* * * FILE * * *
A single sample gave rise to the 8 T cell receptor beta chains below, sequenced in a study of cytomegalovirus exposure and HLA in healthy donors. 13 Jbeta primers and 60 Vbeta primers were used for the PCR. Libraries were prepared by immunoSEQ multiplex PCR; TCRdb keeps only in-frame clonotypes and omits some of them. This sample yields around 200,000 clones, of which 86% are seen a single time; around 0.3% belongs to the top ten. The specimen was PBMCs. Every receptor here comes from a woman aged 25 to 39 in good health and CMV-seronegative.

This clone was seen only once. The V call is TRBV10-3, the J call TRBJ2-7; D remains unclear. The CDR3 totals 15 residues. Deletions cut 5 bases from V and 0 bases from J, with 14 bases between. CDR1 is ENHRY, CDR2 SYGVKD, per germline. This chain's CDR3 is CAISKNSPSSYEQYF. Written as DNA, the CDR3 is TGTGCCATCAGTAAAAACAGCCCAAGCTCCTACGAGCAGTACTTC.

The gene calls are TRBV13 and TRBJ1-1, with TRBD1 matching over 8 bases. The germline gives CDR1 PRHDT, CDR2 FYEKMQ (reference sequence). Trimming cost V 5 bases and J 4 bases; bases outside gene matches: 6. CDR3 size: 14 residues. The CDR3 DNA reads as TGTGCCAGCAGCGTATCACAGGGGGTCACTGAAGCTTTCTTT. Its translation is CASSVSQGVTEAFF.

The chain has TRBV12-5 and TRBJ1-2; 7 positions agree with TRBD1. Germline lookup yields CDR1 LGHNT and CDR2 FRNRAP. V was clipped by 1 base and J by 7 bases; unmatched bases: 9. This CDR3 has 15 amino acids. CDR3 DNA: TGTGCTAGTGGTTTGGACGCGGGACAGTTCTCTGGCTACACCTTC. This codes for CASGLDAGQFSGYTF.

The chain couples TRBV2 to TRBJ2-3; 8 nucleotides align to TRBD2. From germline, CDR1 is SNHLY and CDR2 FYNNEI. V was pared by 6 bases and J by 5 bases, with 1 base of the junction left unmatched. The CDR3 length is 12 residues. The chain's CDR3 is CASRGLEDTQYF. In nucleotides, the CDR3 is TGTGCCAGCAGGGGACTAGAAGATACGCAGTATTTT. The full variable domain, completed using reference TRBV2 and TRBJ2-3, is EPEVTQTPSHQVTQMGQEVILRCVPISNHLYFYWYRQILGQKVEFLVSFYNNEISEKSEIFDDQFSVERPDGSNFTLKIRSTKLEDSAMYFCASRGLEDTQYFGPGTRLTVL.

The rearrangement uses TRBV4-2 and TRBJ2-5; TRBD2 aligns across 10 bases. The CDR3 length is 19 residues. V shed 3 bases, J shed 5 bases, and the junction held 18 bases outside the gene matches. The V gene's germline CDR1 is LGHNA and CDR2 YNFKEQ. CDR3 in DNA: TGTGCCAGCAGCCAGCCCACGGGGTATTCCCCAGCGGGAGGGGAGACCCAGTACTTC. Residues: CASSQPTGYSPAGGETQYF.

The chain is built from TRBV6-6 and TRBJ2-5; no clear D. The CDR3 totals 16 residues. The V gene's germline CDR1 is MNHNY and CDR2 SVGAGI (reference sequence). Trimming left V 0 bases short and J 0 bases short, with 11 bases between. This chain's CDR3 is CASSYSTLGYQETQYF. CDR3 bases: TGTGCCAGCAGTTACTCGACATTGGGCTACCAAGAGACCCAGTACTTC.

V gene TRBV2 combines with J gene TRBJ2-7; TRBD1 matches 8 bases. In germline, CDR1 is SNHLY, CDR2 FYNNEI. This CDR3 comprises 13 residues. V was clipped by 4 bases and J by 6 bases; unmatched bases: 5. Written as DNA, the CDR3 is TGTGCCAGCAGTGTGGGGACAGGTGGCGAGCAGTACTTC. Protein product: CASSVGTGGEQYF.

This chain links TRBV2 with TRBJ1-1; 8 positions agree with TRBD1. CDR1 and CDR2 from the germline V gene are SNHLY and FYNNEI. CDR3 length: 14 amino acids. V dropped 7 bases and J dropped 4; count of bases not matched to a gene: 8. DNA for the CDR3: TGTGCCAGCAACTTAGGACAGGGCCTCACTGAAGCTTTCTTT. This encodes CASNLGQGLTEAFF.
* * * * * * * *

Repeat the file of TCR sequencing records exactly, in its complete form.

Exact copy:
A single sample gave rise to the 8 T cell receptor beta chains below, sequenced in a study of cytomegalovirus exposure and HLA in healthy donors. 13 Jbeta primers and 60 Vbeta primers were used for the PCR. Libraries were prepared by immunoSEQ multiplex PCR; TCRdb keeps only in-frame clonotypes and omits some of them. This sample yields around 200,000 clones, of which 86% are seen a single time; around 0.3% belongs to the top ten. The specimen was PBMCs. Every receptor here comes from a woman aged 25 to 39 in good health and CMV-seronegative.

This clone was seen only once. The V call is TRBV10-3, the J call TRBJ2-7; D remains unclear. The CDR3 totals 15 residues. Deletions cut 5 bases from V and 0 bases from J, with 14 bases between. CDR1 is ENHRY, CDR2 SYGVKD, per germline. This chain's CDR3 is CAISKNSPSSYEQYF. Written as DNA, the CDR3 is TGTGCCATCAGTAAAAACAGCCCAAGCTCCTACGAGCAGTACTTC.

The gene calls are TRBV13 and TRBJ1-1, with TRBD1 matching over 8 bases. The germline gives CDR1 PRHDT, CDR2 FYEKMQ (reference sequence). Trimming cost V 5 bases and J 4 bases; bases outside gene matches: 6. CDR3 size: 14 residues. The CDR3 DNA reads as TGTGCCAGCAGCGTATCACAGGGGGTCACTGAAGCTTTCTTT. Its translation is CASSVSQGVTEAFF.

The chain has TRBV12-5 and TRBJ1-2; 7 positions agree with TRBD1. Germline lookup yields CDR1 LGHNT and CDR2 FRNRAP. V was clipped by 1 base and J by 7 bases; unmatched bases: 9. This CDR3 has 15 amino acids. CDR3 DNA: TGTGCTAGTGGTTTGGACGCGGGACAGTTCTCTGGCTACACCTTC. This codes for CASGLDAGQFSGYTF.

The chain couples TRBV2 to TRBJ2-3; 8 nucleotides align to TRBD2. From germline, CDR1 is SNHLY and CDR2 FYNNEI. V was pared by 6 bases and J by 5 bases, with 1 base of the junction left unmatched. The CDR3 length is 12 residues. The chain's CDR3 is CASRGLEDTQYF. In nucleotides, the CDR3 is TGTGCCAGCAGGGGACTAGAAGATACGCAGTATTTT. The full variable domain, completed using reference TRBV2 and TRBJ2-3, is EPEVTQTPSHQVTQMGQEVILRCVPISNHLYFYWYRQILGQKVEFLVSFYNNEISEKSEIFDDQFSVERPDGSNFTLKIRSTKLEDSAMYFCASRGLEDTQYFGPGTRLTVL.

The rearrangement uses TRBV4-2 and TRBJ2-5; TRBD2 aligns across 10 bases. The CDR3 length is 19 residues. V shed 3 bases, J shed 5 bases, and the junction held 18 bases outside the gene matches. The V gene's germline CDR1 is LGHNA and CDR2 YNFKEQ. CDR3 in DNA: TGTGCCAGCAGCCAGCCCACGGGGTATTCCCCAGCGGGAGGGGAGACCCAGTACTTC. Residues: CASSQPTGYSPAGGETQYF.

The chain is built from TRBV6-6 and TRBJ2-5; no clear D. The CDR3 totals 16 residues. The V gene's germline CDR1 is MNHNY and CDR2 SVGAGI (reference sequence). Trimming left V 0 bases short and J 0 bases short, with 11 bases between. This chain's CDR3 is CASSYSTLGYQETQYF. CDR3 bases: TGTGCCAGCAGTTACTCGACATTGGGCTACCAAGAGACCCAGTACTTC.

V gene TRBV2 combines with J gene TRBJ2-7; TRBD1 matches 8 bases. In germline, CDR1 is SNHLY, CDR2 FYNNEI. This CDR3 comprises 13 residues. V was clipped by 4 bases and J by 6 bases; unmatched bases: 5. Written as DNA, the CDR3 is TGTGCCAGCAGTGTGGGGACAGGTGGCGAGCAGTACTTC. Protein product: CASSVGTGGEQYF.

This chain links TRBV2 with TRBJ1-1; 8 positions agree with TRBD1. CDR1 and CDR2 from the germline V gene are SNHLY and FYNNEI. CDR3 length: 14 amino acids. V dropped 7 bases and J dropped 4; count of bases not matched to a gene: 8. DNA for the CDR3: TGTGCCAGCAACTTAGGACAGGGCCTCACTGAAGCTTTCTTT. This encodes CASNLGQGLTEAFF.